Dal Roti is our birthright, some folks from the Indian subcontinent, might shout, evidently having brought up on its taste and aroma. And they wouldn’t be wrong in saying a huge percentage of their growth is attributable to the goodness that lie within dals (a popular term today even among mainstream Canadians to indicate both lentils and beans). Why? Because dal gives you the best form of plant protein and a lot of it. Especially in the poorer communities, where their diet consists of largely vegetarian fare, dals fill in the critical protein gap.
Besides being good, dal is also one of the cheapest foods available in stores. Precisely because of its easy availability and widespread use, it is sometimes taken for granted. Every South Asian knows and consumes dals in one form or another. They have done it for thousands of years. But how many are aware of the richness hidden in this cheap food?
Dal And Its Protein Punch
This is perhaps what sets dals apart – very few vegetarian options offer the same level and quality of protein. This is vital to humans in muscle and bone development, healthy cartilage, skin and hair. It’s also critical in the production of hormones and in any sort of tissue repair. According to the USDA, a fourth of a cup of red lentils packs 12 gms protein. That is a quarter of the daily recommended protein intake, according to Canadian guidelines. Imagine, it comes from our good old dals!
Nutritional Benefits of Dals
- Dals are high in fibre and low in fat and calories. One cup of cooked black beans contains 15 gms of fibre which is almost 60% of your daily recommended intake.
- Packed with B vitamins, iron, zinc, calcium, and magnesium
- Also present are folate, iron, phosphorus and potassium
- Lentils and beans are mostly gluten-free
- Gives energy-giving carbs while being low in glycemic index (good news for diabetics)
- Rich source of polyphenols that may reduce several heart disease risk factors
Lentil vs. Beans. What’s the difference?
There is no clear answer to this question other than the fact that beans generally are larger in size than lentils! There could be other differences in the way they cook, their tastes and colour and texture. But one thing is for sure – both belong to the legume family because like all legumes they grow in pods.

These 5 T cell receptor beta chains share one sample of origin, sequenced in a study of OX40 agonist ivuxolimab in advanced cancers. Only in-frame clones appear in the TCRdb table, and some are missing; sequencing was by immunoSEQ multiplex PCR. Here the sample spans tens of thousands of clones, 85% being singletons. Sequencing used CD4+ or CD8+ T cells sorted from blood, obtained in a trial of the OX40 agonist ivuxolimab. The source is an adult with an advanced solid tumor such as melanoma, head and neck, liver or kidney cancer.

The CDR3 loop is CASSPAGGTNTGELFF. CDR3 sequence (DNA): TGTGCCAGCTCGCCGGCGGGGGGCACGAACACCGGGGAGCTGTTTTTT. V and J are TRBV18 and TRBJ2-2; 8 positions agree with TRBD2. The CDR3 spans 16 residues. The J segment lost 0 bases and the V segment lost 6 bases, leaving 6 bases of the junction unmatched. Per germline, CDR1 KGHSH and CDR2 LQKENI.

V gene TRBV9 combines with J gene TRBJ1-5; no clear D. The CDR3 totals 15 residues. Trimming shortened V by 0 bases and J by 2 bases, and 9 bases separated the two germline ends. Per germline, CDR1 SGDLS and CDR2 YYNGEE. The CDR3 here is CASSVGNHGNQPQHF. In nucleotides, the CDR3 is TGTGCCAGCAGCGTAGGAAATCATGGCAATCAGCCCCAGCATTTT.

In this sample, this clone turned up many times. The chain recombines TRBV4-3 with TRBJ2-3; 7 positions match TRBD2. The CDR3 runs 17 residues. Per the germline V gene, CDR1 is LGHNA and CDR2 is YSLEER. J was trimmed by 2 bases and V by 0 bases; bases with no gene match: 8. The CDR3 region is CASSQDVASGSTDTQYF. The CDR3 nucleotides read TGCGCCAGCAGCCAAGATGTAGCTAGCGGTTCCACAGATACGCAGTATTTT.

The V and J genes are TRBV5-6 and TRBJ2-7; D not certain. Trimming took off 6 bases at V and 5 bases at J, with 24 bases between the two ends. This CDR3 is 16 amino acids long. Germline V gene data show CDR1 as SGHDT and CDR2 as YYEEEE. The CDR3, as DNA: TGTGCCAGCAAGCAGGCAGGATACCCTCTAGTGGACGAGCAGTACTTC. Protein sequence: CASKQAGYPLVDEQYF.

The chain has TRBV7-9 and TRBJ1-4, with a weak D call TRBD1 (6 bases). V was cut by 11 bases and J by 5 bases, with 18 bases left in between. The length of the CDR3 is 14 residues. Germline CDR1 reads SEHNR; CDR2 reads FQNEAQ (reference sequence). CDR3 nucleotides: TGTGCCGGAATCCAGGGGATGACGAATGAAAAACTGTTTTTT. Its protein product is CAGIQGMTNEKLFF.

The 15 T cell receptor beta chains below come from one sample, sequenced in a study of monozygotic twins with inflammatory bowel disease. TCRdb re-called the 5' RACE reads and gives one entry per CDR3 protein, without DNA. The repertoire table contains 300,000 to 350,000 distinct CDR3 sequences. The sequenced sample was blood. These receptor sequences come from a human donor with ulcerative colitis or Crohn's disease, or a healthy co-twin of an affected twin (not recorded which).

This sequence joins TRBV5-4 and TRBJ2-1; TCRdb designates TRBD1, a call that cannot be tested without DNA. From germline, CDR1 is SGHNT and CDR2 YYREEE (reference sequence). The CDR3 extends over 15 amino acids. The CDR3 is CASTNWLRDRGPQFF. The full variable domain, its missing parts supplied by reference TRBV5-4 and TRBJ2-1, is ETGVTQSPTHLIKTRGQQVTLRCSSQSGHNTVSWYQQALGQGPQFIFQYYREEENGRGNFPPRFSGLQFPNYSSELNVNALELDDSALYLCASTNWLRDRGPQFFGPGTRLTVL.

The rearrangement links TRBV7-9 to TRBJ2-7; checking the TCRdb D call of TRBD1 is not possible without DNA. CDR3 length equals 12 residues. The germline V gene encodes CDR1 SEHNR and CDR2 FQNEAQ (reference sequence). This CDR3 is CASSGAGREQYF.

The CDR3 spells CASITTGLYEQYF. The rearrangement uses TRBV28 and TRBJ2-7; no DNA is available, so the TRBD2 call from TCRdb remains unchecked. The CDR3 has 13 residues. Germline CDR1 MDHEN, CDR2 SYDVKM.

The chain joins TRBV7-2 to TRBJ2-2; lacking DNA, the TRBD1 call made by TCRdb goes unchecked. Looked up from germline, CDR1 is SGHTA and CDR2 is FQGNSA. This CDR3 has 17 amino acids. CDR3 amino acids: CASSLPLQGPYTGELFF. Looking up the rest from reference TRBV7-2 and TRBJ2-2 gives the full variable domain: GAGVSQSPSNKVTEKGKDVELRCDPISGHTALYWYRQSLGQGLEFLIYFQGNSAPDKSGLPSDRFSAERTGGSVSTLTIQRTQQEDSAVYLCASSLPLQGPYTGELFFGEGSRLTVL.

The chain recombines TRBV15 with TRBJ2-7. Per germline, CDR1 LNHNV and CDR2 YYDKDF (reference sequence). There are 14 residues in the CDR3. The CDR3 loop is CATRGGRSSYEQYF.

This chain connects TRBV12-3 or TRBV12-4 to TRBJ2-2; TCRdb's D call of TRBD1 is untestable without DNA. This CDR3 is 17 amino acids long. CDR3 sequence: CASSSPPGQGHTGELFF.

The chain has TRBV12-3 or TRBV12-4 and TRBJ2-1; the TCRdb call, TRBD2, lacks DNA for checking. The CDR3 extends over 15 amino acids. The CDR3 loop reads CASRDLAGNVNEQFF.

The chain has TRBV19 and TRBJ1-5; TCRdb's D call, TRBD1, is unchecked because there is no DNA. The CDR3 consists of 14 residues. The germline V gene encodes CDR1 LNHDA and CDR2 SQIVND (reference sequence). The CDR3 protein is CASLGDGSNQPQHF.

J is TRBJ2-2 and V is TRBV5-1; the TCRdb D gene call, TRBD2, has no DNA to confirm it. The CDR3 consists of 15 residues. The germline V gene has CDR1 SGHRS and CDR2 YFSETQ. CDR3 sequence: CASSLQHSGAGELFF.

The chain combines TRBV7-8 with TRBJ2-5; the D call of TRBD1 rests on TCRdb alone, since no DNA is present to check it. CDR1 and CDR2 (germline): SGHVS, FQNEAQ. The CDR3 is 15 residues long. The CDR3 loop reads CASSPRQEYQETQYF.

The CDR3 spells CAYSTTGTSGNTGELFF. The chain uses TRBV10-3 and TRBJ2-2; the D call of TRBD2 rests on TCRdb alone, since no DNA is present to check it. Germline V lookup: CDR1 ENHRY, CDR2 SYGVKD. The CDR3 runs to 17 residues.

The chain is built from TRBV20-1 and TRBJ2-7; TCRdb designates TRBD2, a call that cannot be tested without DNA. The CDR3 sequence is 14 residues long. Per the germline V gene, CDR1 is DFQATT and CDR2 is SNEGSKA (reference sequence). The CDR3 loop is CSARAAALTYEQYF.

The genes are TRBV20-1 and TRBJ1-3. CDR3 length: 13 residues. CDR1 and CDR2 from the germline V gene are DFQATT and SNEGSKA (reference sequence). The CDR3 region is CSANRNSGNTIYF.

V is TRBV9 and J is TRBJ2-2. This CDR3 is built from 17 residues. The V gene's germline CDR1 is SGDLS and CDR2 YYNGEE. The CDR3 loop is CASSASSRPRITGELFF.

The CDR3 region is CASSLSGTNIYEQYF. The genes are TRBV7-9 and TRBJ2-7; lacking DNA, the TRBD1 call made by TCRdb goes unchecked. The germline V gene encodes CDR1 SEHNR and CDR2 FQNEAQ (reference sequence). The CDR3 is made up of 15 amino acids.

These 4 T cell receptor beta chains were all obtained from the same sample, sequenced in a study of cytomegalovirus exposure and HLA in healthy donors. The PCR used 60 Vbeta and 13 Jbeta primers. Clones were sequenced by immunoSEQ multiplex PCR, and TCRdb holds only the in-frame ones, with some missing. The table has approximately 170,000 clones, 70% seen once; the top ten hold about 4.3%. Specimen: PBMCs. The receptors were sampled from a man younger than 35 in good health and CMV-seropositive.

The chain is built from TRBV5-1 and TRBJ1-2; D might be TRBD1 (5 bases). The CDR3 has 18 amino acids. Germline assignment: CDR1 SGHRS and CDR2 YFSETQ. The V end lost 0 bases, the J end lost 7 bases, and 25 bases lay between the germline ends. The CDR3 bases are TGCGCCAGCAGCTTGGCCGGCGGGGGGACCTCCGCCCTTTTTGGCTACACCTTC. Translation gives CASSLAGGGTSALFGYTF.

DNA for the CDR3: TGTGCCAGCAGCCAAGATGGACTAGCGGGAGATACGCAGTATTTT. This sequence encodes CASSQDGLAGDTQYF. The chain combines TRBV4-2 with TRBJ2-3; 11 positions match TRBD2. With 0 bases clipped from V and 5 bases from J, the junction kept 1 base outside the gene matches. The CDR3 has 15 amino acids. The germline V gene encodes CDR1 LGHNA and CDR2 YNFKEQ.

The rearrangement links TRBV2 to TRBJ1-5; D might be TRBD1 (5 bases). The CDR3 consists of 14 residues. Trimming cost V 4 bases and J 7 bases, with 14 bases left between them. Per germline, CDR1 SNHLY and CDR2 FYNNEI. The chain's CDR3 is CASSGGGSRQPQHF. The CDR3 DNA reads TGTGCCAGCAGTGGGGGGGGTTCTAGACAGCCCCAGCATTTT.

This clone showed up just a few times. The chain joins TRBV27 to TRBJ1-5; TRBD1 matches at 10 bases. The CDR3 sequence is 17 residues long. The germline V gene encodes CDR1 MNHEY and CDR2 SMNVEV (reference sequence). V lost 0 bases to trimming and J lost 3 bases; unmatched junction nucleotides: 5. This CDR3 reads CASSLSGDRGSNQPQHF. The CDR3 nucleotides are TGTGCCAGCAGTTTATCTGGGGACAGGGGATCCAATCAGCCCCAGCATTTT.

Why Choose the Organic Lentils Option?
All lentils and beans are good for you. Well, is it? Generally speaking, yes, they are. But dals are not spared from the harm done to foods grown in the modern industrial way - large scale use of pesticides, growing soil pumped with synthetic fertilizers, products coated with chemicals for long journeys and longer preservation… you know the score. The issue of residual chemicals is exacerbated in the ‘whole’ versions of dal as the husks allow for bigger chemical retention.
There is an interesting international tussle going on between Canada and India that has put the future of exports worth a billion dollars from Canada at risk. According to published news items, India has rejected Canadian dal (mostly grown in Saskatchewan) because we do not use methyl bromide during fumigation stage. And what is this chemical fumigant that India is keen on? To quote from EPA website: “Methyl bromide, used as a fumigant and pesticide, is highly toxic. Studies in humans indicate that the lung may be severely injured by the acute (short-term) inhalation of methyl bromide. Acute and chronic (long-term) inhalation of methyl bromide can lead to neurological effects in humans.” Organic dals like the ones offered by Bloom Organic Bazaar, you can be sure, have scrupulously avoided coming into contact with dangerous chemicals such as methyl bromide in its journey from farm to the shelves.
Organic products are also naturally richer in nutrition, losing nothing of the goodness to the leaching action of chemicals and are handled more carefully during processing and packaging. The slightly higher prices you pay for organic become even more justifiable when you consider how much better the product itself is for your body. And let’s not forget, for your palate. Admittedly, it’s a highly subjective issue, but most organic lovers swear by their extra flavour and taste. Let us know what has been your experience?
In normal circumstances, dal is always eaten with either roti (the Indian wheat bread) or rice. If you want to avoid the carb and drink in the dal goodness, then try a soup, perfect for the cold season. Check recipe here.